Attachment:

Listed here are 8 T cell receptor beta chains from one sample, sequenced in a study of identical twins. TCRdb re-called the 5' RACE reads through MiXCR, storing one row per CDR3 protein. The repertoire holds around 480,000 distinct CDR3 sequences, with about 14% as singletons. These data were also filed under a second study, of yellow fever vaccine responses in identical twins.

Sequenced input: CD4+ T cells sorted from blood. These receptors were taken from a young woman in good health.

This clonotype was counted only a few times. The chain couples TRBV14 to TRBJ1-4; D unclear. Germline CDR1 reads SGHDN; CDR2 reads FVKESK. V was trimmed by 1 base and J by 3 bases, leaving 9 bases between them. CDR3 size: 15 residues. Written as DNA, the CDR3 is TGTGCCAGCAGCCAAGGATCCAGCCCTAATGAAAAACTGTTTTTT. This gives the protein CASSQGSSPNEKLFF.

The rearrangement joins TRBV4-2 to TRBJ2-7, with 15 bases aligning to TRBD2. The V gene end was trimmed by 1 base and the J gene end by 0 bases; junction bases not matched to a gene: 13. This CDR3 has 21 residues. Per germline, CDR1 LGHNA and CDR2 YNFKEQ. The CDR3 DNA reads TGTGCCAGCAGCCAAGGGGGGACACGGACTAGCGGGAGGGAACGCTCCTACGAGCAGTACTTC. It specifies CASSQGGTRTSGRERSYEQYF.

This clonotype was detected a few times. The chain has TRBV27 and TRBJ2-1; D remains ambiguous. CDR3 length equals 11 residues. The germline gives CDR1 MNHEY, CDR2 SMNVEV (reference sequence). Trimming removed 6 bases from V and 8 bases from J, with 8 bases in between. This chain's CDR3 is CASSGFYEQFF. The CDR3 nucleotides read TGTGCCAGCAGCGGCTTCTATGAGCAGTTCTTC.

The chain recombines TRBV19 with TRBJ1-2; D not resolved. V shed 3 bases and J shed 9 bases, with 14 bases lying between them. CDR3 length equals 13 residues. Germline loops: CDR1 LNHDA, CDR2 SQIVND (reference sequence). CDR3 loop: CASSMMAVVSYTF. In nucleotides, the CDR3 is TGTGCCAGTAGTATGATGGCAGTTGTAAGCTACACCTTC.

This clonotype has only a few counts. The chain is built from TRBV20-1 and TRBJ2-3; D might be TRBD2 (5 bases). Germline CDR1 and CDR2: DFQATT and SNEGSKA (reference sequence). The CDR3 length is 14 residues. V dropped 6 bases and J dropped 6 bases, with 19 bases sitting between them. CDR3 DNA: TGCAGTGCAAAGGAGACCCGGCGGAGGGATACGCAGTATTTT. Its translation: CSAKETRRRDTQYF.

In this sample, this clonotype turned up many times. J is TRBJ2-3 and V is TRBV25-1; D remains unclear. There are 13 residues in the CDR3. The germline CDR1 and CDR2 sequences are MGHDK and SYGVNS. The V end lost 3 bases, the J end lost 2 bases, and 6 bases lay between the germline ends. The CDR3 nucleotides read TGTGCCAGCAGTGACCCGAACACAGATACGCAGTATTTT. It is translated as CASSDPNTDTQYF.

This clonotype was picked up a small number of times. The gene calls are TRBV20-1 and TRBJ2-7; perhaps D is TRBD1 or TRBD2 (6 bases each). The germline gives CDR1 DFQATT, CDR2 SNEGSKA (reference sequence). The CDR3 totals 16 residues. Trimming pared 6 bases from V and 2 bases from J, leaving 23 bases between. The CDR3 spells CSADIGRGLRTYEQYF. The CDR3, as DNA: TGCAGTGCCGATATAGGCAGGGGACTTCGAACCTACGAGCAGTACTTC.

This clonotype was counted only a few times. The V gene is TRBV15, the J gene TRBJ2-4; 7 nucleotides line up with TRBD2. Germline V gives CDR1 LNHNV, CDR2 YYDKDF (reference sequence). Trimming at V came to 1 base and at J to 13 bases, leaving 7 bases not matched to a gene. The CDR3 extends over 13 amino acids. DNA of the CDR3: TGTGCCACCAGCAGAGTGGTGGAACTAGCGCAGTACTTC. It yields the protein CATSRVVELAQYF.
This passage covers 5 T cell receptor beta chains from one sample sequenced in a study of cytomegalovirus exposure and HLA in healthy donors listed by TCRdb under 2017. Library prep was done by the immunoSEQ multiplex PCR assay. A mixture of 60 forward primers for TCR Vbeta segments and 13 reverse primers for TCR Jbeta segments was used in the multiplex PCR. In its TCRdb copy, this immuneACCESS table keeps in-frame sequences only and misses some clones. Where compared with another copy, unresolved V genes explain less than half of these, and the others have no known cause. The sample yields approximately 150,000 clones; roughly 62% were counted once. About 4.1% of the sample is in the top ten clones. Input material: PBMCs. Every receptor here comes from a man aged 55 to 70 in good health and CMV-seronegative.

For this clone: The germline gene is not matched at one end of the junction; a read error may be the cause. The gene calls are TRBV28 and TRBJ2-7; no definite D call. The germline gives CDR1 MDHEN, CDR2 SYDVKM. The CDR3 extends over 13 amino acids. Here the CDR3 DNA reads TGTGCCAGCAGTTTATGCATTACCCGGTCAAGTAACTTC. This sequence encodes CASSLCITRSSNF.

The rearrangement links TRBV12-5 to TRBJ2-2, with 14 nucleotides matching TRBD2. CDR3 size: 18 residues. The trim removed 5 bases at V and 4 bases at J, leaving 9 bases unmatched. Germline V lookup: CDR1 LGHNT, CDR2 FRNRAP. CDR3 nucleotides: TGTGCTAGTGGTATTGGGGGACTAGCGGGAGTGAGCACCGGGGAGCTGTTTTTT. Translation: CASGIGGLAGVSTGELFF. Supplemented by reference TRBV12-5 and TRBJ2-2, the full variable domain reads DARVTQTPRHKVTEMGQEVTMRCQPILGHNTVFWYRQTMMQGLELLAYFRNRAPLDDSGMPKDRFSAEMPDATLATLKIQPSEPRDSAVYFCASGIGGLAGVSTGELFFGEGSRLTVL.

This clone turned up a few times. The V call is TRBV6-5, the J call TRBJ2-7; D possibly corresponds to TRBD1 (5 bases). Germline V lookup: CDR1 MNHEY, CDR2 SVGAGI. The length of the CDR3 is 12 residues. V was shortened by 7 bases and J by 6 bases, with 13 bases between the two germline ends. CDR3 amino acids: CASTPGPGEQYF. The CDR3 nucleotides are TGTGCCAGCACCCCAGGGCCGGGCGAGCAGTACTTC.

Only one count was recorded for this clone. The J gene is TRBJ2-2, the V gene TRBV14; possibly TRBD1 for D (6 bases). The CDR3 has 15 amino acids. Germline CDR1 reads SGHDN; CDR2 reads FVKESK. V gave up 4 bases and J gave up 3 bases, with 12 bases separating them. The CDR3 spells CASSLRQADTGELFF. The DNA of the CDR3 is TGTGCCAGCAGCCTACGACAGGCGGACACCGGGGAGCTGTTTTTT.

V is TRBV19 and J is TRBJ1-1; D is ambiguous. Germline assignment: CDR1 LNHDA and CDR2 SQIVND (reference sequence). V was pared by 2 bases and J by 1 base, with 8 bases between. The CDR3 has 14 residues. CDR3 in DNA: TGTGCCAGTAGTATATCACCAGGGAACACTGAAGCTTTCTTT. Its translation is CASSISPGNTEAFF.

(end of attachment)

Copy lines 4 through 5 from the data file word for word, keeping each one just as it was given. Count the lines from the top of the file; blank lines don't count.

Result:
The rearrangement joins TRBV4-2 to TRBJ2-7, with 15 bases aligning to TRBD2. The V gene end was trimmed by 1 base and the J gene end by 0 bases; junction bases not matched to a gene: 13. This CDR3 has 21 residues. Per germline, CDR1 LGHNA and CDR2 YNFKEQ. The CDR3 DNA reads TGTGCCAGCAGCCAAGGGGGGACACGGACTAGCGGGAGGGAACGCTCCTACGAGCAGTACTTC. It specifies CASSQGGTRTSGRERSYEQYF.

This clonotype was detected a few times. The chain has TRBV27 and TRBJ2-1; D remains ambiguous. CDR3 length equals 11 residues. The germline gives CDR1 MNHEY, CDR2 SMNVEV (reference sequence). Trimming removed 6 bases from V and 8 bases from J, with 8 bases in between. This chain's CDR3 is CASSGFYEQFF. The CDR3 nucleotides read TGTGCCAGCAGCGGCTTCTATGAGCAGTTCTTC.